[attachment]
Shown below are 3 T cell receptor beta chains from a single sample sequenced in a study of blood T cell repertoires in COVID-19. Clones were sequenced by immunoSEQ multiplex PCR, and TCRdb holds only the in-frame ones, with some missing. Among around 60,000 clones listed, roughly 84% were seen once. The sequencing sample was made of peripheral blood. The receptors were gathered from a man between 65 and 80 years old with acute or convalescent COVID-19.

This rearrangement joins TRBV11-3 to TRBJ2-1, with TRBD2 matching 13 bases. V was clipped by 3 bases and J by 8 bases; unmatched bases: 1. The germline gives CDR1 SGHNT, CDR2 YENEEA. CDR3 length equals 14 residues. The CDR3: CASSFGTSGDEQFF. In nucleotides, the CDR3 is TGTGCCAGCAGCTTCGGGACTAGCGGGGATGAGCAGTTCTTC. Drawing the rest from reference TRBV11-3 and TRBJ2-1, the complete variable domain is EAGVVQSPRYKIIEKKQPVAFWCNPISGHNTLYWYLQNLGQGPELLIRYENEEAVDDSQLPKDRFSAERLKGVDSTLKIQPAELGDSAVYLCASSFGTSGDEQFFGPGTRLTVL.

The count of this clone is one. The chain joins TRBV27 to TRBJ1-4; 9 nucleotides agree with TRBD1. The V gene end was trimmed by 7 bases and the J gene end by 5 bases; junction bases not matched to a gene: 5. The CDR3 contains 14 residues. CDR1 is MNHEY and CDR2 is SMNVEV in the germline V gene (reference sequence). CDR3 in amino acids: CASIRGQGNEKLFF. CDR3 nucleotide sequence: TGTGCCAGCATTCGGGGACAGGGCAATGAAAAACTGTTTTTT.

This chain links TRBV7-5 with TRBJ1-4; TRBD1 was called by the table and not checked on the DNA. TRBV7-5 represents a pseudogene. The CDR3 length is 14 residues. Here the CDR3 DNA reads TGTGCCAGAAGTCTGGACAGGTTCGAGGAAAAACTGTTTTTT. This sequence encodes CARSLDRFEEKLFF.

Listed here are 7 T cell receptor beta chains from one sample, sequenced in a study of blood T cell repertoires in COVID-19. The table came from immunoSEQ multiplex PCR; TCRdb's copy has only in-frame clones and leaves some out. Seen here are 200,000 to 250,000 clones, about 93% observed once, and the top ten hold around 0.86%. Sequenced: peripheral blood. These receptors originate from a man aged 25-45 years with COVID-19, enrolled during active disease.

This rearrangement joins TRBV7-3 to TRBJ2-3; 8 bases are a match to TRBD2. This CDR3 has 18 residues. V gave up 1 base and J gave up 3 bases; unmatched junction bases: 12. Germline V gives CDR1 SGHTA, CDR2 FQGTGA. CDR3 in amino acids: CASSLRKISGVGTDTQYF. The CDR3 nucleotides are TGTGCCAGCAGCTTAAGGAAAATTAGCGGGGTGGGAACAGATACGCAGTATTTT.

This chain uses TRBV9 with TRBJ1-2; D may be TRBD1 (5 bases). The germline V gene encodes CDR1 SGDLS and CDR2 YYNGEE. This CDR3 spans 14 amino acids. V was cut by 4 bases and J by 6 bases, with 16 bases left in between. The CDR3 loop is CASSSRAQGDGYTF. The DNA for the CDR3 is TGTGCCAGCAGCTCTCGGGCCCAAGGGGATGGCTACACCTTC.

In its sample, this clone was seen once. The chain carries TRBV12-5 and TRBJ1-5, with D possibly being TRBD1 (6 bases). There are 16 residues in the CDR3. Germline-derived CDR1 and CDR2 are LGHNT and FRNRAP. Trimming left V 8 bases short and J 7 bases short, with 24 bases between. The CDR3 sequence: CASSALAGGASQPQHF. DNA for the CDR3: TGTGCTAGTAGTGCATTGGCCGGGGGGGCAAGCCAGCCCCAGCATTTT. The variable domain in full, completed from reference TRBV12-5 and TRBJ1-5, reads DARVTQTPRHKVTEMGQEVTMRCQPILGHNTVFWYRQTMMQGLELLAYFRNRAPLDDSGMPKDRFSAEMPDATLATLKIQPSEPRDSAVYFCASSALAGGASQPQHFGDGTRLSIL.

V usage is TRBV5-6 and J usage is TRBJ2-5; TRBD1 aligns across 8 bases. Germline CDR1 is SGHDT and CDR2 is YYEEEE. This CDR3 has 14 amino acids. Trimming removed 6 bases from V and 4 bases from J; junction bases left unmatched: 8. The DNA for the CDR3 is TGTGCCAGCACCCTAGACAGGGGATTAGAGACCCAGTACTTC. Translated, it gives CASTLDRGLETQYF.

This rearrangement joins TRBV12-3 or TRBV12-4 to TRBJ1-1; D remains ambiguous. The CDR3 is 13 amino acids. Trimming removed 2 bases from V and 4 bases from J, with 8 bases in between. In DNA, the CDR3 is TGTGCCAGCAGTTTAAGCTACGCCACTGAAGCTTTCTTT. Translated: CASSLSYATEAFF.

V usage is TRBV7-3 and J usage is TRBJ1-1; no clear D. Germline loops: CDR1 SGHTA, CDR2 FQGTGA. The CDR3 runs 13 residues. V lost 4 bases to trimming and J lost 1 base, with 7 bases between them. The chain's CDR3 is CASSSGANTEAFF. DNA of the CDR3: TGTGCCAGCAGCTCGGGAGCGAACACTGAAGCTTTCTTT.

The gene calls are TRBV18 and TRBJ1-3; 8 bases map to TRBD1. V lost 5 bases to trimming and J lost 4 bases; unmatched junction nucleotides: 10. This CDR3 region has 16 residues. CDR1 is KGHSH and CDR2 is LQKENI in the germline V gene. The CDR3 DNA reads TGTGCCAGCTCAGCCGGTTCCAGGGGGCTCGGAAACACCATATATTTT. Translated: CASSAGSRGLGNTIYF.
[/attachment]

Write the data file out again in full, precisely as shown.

Shown below are 3 T cell receptor beta chains from a single sample sequenced in a study of blood T cell repertoires in COVID-19. Clones were sequenced by immunoSEQ multiplex PCR, and TCRdb holds only the in-frame ones, with some missing. Among around 60,000 clones listed, roughly 84% were seen once. The sequencing sample was made of peripheral blood. The receptors were gathered from a man between 65 and 80 years old with acute or convalescent COVID-19.

This rearrangement joins TRBV11-3 to TRBJ2-1, with TRBD2 matching 13 bases. V was clipped by 3 bases and J by 8 bases; unmatched bases: 1. The germline gives CDR1 SGHNT, CDR2 YENEEA. CDR3 length equals 14 residues. The CDR3: CASSFGTSGDEQFF. In nucleotides, the CDR3 is TGTGCCAGCAGCTTCGGGACTAGCGGGGATGAGCAGTTCTTC. Drawing the rest from reference TRBV11-3 and TRBJ2-1, the complete variable domain is EAGVVQSPRYKIIEKKQPVAFWCNPISGHNTLYWYLQNLGQGPELLIRYENEEAVDDSQLPKDRFSAERLKGVDSTLKIQPAELGDSAVYLCASSFGTSGDEQFFGPGTRLTVL.

The count of this clone is one. The chain joins TRBV27 to TRBJ1-4; 9 nucleotides agree with TRBD1. The V gene end was trimmed by 7 bases and the J gene end by 5 bases; junction bases not matched to a gene: 5. The CDR3 contains 14 residues. CDR1 is MNHEY and CDR2 is SMNVEV in the germline V gene (reference sequence). CDR3 in amino acids: CASIRGQGNEKLFF. CDR3 nucleotide sequence: TGTGCCAGCATTCGGGGACAGGGCAATGAAAAACTGTTTTTT.

This chain links TRBV7-5 with TRBJ1-4; TRBD1 was called by the table and not checked on the DNA. TRBV7-5 represents a pseudogene. The CDR3 length is 14 residues. Here the CDR3 DNA reads TGTGCCAGAAGTCTGGACAGGTTCGAGGAAAAACTGTTTTTT. This sequence encodes CARSLDRFEEKLFF.

Listed here are 7 T cell receptor beta chains from one sample, sequenced in a study of blood T cell repertoires in COVID-19. The table came from immunoSEQ multiplex PCR; TCRdb's copy has only in-frame clones and leaves some out. Seen here are 200,000 to 250,000 clones, about 93% observed once, and the top ten hold around 0.86%. Sequenced: peripheral blood. These receptors originate from a man aged 25-45 years with COVID-19, enrolled during active disease.

This rearrangement joins TRBV7-3 to TRBJ2-3; 8 bases are a match to TRBD2. This CDR3 has 18 residues. V gave up 1 base and J gave up 3 bases; unmatched junction bases: 12. Germline V gives CDR1 SGHTA, CDR2 FQGTGA. CDR3 in amino acids: CASSLRKISGVGTDTQYF. The CDR3 nucleotides are TGTGCCAGCAGCTTAAGGAAAATTAGCGGGGTGGGAACAGATACGCAGTATTTT.

This chain uses TRBV9 with TRBJ1-2; D may be TRBD1 (5 bases). The germline V gene encodes CDR1 SGDLS and CDR2 YYNGEE. This CDR3 spans 14 amino acids. V was cut by 4 bases and J by 6 bases, with 16 bases left in between. The CDR3 loop is CASSSRAQGDGYTF. The DNA for the CDR3 is TGTGCCAGCAGCTCTCGGGCCCAAGGGGATGGCTACACCTTC.

In its sample, this clone was seen once. The chain carries TRBV12-5 and TRBJ1-5, with D possibly being TRBD1 (6 bases). There are 16 residues in the CDR3. Germline-derived CDR1 and CDR2 are LGHNT and FRNRAP. Trimming left V 8 bases short and J 7 bases short, with 24 bases between. The CDR3 sequence: CASSALAGGASQPQHF. DNA for the CDR3: TGTGCTAGTAGTGCATTGGCCGGGGGGGCAAGCCAGCCCCAGCATTTT. The variable domain in full, completed from reference TRBV12-5 and TRBJ1-5, reads DARVTQTPRHKVTEMGQEVTMRCQPILGHNTVFWYRQTMMQGLELLAYFRNRAPLDDSGMPKDRFSAEMPDATLATLKIQPSEPRDSAVYFCASSALAGGASQPQHFGDGTRLSIL.

V usage is TRBV5-6 and J usage is TRBJ2-5; TRBD1 aligns across 8 bases. Germline CDR1 is SGHDT and CDR2 is YYEEEE. This CDR3 has 14 amino acids. Trimming removed 6 bases from V and 4 bases from J; junction bases left unmatched: 8. The DNA for the CDR3 is TGTGCCAGCACCCTAGACAGGGGATTAGAGACCCAGTACTTC. Translated, it gives CASTLDRGLETQYF.

This rearrangement joins TRBV12-3 or TRBV12-4 to TRBJ1-1; D remains ambiguous. The CDR3 is 13 amino acids. Trimming removed 2 bases from V and 4 bases from J, with 8 bases in between. In DNA, the CDR3 is TGTGCCAGCAGTTTAAGCTACGCCACTGAAGCTTTCTTT. Translated: CASSLSYATEAFF.

V usage is TRBV7-3 and J usage is TRBJ1-1; no clear D. Germline loops: CDR1 SGHTA, CDR2 FQGTGA. The CDR3 runs 13 residues. V lost 4 bases to trimming and J lost 1 base, with 7 bases between them. The chain's CDR3 is CASSSGANTEAFF. DNA of the CDR3: TGTGCCAGCAGCTCGGGAGCGAACACTGAAGCTTTCTTT.

The gene calls are TRBV18 and TRBJ1-3; 8 bases map to TRBD1. V lost 5 bases to trimming and J lost 4 bases; unmatched junction nucleotides: 10. This CDR3 region has 16 residues. CDR1 is KGHSH and CDR2 is LQKENI in the germline V gene. The CDR3 DNA reads TGTGCCAGCTCAGCCGGTTCCAGGGGGCTCGGAAACACCATATATTTT. Translated: CASSAGSRGLGNTIYF.